'You say you're feeling overweight Simon, and that might be because you're choosing some unhealthy options. It's easy to slip into bad habits, so you should take a closer look at your diet and see what simple changes you can make. Avoiding foods that are high in fat and sugar and choosing high fibre, filling carbs is a good place to start.'

Top marks for hardly ever drinking alcohol and never having smoked.

Exercise? Ah… Perhaps 10 minutes each weekday of 'anything that makes you breathe harder' – such as fast walking, cycling and sport – but an hour on Saturday and an hour on Sunday. Ish.

Cue HAL. 'You're worried about your weight, but you're not really active enough Simon. Doing more will burn extra calories and tone you up – as well as helping you feel better about yourself. It's a win-win!'

And then the results are in. Simon gets seven out of 10. 'You're doing okay Simon – but there's plenty more you can do!'

His 'amber' areas involve moving and eating.

'You should be aiming for at least 30 minutes of moderate activity, 5-days-a-week, as well as two 30-minute sessions of strengthening exercise. You're doing well on the first target, but you need to do more strengthening.'

A couple of downloadable apps, which show the way forward, are suggested: such as 'Couch to 5k'.

And food? 'An easy way to make a difference is to swap some of your favourite meals for healthier ones, and also cut down on snacking.'

That's probably the Mars Bars out, then.

Happily, more apps are available, including Easy Meals.

HAL's cheery send-off is: 'Eating more healthily and increasing your activity should help you lose weight, but there's more information and support available if you need it.'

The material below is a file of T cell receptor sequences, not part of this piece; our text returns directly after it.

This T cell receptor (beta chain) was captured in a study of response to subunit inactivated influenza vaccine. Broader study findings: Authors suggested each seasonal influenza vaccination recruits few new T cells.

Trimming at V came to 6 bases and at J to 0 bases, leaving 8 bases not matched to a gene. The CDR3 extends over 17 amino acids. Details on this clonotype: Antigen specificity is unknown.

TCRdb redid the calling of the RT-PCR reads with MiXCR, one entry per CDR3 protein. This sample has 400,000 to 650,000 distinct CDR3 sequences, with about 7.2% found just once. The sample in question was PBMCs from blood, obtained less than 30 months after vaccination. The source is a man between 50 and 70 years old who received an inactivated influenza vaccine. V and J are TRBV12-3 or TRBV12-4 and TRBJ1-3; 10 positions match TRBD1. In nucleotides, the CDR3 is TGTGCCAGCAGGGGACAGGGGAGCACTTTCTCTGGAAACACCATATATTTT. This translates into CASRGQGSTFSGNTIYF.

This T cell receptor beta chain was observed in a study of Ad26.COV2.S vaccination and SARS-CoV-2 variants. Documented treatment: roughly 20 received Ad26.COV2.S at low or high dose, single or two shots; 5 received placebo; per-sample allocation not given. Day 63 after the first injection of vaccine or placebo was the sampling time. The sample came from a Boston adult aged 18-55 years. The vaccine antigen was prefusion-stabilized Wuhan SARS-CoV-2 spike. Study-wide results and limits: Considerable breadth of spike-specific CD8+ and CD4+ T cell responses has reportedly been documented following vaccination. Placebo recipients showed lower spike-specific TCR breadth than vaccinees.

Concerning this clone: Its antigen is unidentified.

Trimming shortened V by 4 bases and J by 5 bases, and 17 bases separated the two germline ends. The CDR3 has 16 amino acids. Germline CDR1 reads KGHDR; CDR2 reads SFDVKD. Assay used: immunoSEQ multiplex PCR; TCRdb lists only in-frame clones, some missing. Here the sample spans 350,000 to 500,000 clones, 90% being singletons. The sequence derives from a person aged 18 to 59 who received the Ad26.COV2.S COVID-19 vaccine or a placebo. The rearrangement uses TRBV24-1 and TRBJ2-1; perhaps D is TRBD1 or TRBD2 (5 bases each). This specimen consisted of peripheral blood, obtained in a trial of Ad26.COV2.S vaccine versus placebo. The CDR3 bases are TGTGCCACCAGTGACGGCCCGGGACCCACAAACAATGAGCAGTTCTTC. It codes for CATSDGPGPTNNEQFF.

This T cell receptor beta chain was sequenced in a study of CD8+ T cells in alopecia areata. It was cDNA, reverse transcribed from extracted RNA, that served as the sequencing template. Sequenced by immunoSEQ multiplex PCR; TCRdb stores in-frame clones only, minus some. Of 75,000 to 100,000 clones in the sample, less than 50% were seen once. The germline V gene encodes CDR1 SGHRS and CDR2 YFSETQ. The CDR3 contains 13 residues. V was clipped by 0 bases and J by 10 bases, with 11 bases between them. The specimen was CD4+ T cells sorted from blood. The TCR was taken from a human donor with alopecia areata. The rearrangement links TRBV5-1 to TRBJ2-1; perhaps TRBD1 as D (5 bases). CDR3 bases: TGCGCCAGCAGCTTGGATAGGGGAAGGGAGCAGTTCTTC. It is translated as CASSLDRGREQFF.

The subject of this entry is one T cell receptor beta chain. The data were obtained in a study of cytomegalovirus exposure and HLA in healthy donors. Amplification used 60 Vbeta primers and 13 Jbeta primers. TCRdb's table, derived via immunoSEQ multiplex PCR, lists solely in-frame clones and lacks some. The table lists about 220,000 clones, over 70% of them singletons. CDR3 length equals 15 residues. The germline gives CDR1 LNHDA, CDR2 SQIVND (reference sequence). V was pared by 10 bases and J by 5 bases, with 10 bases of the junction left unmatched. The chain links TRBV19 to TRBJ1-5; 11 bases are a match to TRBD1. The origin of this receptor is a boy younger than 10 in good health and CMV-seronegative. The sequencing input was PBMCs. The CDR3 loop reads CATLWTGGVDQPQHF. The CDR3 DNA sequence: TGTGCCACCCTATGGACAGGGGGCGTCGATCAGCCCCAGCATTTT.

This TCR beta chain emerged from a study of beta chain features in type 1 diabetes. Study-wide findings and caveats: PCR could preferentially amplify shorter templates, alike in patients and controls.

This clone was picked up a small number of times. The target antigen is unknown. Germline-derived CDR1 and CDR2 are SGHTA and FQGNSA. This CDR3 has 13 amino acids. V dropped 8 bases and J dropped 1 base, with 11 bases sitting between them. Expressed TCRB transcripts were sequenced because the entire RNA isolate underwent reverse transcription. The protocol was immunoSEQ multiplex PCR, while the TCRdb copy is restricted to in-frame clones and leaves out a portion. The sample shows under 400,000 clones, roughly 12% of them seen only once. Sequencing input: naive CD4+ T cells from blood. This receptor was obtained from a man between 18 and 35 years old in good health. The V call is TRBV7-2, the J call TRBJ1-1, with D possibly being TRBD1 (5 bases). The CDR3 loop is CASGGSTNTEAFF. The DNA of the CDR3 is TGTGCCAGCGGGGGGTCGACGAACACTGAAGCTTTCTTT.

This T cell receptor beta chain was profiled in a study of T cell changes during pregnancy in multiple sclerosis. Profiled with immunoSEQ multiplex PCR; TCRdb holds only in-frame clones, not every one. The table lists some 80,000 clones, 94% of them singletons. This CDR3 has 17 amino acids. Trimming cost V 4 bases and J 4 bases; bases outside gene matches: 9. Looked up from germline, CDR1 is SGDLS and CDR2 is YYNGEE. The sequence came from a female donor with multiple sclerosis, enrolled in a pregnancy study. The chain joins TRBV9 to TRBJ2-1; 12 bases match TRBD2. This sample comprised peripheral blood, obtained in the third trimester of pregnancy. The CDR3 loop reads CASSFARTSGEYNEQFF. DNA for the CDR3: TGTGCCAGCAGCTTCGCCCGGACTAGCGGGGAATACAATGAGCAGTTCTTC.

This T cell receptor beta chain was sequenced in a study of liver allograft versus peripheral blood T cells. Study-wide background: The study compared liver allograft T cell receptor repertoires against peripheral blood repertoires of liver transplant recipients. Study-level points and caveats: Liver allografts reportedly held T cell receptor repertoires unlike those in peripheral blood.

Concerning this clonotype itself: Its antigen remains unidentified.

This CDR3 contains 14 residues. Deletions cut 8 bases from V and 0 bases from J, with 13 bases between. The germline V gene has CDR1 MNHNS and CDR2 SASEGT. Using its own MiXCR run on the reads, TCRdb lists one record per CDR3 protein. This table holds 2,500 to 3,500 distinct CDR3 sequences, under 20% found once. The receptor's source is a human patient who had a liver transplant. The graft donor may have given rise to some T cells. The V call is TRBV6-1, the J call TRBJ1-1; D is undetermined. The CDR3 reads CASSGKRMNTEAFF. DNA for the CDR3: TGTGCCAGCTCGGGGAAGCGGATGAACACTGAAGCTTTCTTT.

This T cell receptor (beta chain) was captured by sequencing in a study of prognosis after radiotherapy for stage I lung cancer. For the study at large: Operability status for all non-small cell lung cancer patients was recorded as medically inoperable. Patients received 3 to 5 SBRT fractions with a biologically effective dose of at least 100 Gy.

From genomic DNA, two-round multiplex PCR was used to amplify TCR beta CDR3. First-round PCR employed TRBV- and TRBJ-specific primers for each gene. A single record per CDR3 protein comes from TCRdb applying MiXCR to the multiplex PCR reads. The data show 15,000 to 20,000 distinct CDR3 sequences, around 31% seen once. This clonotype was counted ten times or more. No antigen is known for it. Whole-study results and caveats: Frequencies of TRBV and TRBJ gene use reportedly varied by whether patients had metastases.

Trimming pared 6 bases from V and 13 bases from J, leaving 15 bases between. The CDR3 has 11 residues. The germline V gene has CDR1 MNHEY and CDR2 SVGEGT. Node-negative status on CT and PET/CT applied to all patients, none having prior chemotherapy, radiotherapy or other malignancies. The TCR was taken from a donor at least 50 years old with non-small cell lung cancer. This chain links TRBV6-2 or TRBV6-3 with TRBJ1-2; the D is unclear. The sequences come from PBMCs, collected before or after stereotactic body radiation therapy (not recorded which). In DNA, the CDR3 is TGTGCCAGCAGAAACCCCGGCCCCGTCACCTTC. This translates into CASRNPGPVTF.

* How do you shape up? Do the quiz at

'How do I break this vicious cycle?'

Simon says: Ah. Nothing I didn't know, really. The $64,000 question, though, is how to do it. Like many people today, spare time is limited – and that's not just an excuse. When I was a boy, I'd be cycling to school, cycling during the weekend, playing sport and walking. Now, I'm having to spend nine or more solid hours sitting at a desk at work, often more, and then have to do bits at home just to keep my head above water. (It's that need to push on that makes it so easy to reach for a chocolate bar. Fruit doesn't hack it, does it, in the same way?) Add an hour of travelling each day, and the natural desire (need) to spend time with the family, and there's not much left. I know I must change, but how do I break this vicious cycle?

So: What to do?

'Simon's response is not unusual – it's the practical tips and motivation that he needs help with,' says Dr Angela Fletton, health improvement specialist for Norfolk Public Health.

'The key is making things manageable – finding exercise he can do in short bursts, such as using stairs instead of lifts, parking the car further away than usual and increasing his step count (use your phone to track the steps). Check out for local opportunities, such as the free 10-week Fun and Fit courses, and find activities he can do with his family.

'Having an NHS Health Check (see for details on eligibility) is a great place to start; staff are trained to have those conversations with people who need to make small lifestyle changes to improve their health. Slimming World is also available upon referral.

'The One You website has lots of great tips and links related to health behaviours to help people make changes.'